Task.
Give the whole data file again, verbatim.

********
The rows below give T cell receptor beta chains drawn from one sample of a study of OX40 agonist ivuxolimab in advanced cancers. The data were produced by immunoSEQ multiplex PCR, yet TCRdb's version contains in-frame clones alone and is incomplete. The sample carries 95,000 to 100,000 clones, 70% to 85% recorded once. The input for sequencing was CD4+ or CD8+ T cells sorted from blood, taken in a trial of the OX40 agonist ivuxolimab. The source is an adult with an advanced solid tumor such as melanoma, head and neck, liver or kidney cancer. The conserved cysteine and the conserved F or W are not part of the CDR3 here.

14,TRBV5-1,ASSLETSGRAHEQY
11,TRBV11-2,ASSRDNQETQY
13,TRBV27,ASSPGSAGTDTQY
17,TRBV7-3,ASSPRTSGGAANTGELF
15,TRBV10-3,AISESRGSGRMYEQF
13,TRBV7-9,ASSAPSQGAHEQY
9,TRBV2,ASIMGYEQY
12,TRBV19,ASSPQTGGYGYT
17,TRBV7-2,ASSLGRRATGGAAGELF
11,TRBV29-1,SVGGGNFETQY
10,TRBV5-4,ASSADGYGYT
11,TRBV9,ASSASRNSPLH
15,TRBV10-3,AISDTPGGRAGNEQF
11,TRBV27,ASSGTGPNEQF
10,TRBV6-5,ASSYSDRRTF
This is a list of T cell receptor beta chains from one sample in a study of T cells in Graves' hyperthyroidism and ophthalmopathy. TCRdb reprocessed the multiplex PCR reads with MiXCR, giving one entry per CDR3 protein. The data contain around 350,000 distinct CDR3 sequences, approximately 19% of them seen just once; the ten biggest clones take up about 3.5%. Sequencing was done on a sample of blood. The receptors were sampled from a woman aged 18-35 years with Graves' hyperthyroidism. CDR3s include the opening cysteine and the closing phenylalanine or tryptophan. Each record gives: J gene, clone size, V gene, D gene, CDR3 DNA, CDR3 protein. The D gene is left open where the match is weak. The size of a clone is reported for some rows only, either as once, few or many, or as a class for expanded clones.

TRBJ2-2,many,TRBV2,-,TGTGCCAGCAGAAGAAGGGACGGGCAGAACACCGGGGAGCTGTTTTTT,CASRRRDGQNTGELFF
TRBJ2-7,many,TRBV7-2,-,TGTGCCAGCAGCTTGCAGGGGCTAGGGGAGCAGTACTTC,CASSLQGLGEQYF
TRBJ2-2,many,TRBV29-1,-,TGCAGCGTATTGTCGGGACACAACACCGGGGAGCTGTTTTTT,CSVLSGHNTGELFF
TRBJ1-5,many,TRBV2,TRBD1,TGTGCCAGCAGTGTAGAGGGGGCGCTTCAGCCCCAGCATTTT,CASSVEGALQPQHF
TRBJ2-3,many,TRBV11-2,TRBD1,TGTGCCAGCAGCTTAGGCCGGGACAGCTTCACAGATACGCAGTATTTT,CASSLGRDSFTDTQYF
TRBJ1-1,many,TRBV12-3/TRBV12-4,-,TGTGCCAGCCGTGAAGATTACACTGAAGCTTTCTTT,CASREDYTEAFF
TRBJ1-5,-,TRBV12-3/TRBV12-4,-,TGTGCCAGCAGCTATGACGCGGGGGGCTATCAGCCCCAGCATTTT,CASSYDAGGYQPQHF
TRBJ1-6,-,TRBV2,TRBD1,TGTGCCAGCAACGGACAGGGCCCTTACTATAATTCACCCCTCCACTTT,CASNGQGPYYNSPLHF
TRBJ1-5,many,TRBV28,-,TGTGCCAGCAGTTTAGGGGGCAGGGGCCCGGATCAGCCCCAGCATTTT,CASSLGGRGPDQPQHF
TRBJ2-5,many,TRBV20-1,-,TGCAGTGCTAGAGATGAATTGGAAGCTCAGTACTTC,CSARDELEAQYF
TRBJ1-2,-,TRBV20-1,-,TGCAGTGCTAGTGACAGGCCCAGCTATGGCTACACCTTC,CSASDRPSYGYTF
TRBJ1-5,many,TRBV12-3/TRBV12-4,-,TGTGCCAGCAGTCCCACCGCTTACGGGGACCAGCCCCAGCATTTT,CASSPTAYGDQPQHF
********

The rows below give T cell receptor beta chains drawn from one sample of a study of OX40 agonist ivuxolimab in advanced cancers. The data were produced by immunoSEQ multiplex PCR, yet TCRdb's version contains in-frame clones alone and is incomplete. The sample carries 95,000 to 100,000 clones, 70% to 85% recorded once. The input for sequencing was CD4+ or CD8+ T cells sorted from blood, taken in a trial of the OX40 agonist ivuxolimab. The source is an adult with an advanced solid tumor such as melanoma, head and neck, liver or kidney cancer. The conserved cysteine and the conserved F or W are not part of the CDR3 here.

14,TRBV5-1,ASSLETSGRAHEQY
11,TRBV11-2,ASSRDNQETQY
13,TRBV27,ASSPGSAGTDTQY
17,TRBV7-3,ASSPRTSGGAANTGELF
15,TRBV10-3,AISESRGSGRMYEQF
13,TRBV7-9,ASSAPSQGAHEQY
9,TRBV2,ASIMGYEQY
12,TRBV19,ASSPQTGGYGYT
17,TRBV7-2,ASSLGRRATGGAAGELF
11,TRBV29-1,SVGGGNFETQY
10,TRBV5-4,ASSADGYGYT
11,TRBV9,ASSASRNSPLH
15,TRBV10-3,AISDTPGGRAGNEQF
11,TRBV27,ASSGTGPNEQF
10,TRBV6-5,ASSYSDRRTF
This is a list of T cell receptor beta chains from one sample in a study of T cells in Graves' hyperthyroidism and ophthalmopathy. TCRdb reprocessed the multiplex PCR reads with MiXCR, giving one entry per CDR3 protein. The data contain around 350,000 distinct CDR3 sequences, approximately 19% of them seen just once; the ten biggest clones take up about 3.5%. Sequencing was done on a sample of blood. The receptors were sampled from a woman aged 18-35 years with Graves' hyperthyroidism. CDR3s include the opening cysteine and the closing phenylalanine or tryptophan. Each record gives: J gene, clone size, V gene, D gene, CDR3 DNA, CDR3 protein. The D gene is left open where the match is weak. The size of a clone is reported for some rows only, either as once, few or many, or as a class for expanded clones.

TRBJ2-2,many,TRBV2,-,TGTGCCAGCAGAAGAAGGGACGGGCAGAACACCGGGGAGCTGTTTTTT,CASRRRDGQNTGELFF
TRBJ2-7,many,TRBV7-2,-,TGTGCCAGCAGCTTGCAGGGGCTAGGGGAGCAGTACTTC,CASSLQGLGEQYF
TRBJ2-2,many,TRBV29-1,-,TGCAGCGTATTGTCGGGACACAACACCGGGGAGCTGTTTTTT,CSVLSGHNTGELFF
TRBJ1-5,many,TRBV2,TRBD1,TGTGCCAGCAGTGTAGAGGGGGCGCTTCAGCCCCAGCATTTT,CASSVEGALQPQHF
TRBJ2-3,many,TRBV11-2,TRBD1,TGTGCCAGCAGCTTAGGCCGGGACAGCTTCACAGATACGCAGTATTTT,CASSLGRDSFTDTQYF
TRBJ1-1,many,TRBV12-3/TRBV12-4,-,TGTGCCAGCCGTGAAGATTACACTGAAGCTTTCTTT,CASREDYTEAFF
TRBJ1-5,-,TRBV12-3/TRBV12-4,-,TGTGCCAGCAGCTATGACGCGGGGGGCTATCAGCCCCAGCATTTT,CASSYDAGGYQPQHF
TRBJ1-6,-,TRBV2,TRBD1,TGTGCCAGCAACGGACAGGGCCCTTACTATAATTCACCCCTCCACTTT,CASNGQGPYYNSPLHF
TRBJ1-5,many,TRBV28,-,TGTGCCAGCAGTTTAGGGGGCAGGGGCCCGGATCAGCCCCAGCATTTT,CASSLGGRGPDQPQHF
TRBJ2-5,many,TRBV20-1,-,TGCAGTGCTAGAGATGAATTGGAAGCTCAGTACTTC,CSARDELEAQYF
TRBJ1-2,-,TRBV20-1,-,TGCAGTGCTAGTGACAGGCCCAGCTATGGCTACACCTTC,CSASDRPSYGYTF
TRBJ1-5,many,TRBV12-3/TRBV12-4,-,TGTGCCAGCAGTCCCACCGCTTACGGGGACCAGCCCCAGCATTTT,CASSPTAYGDQPQHF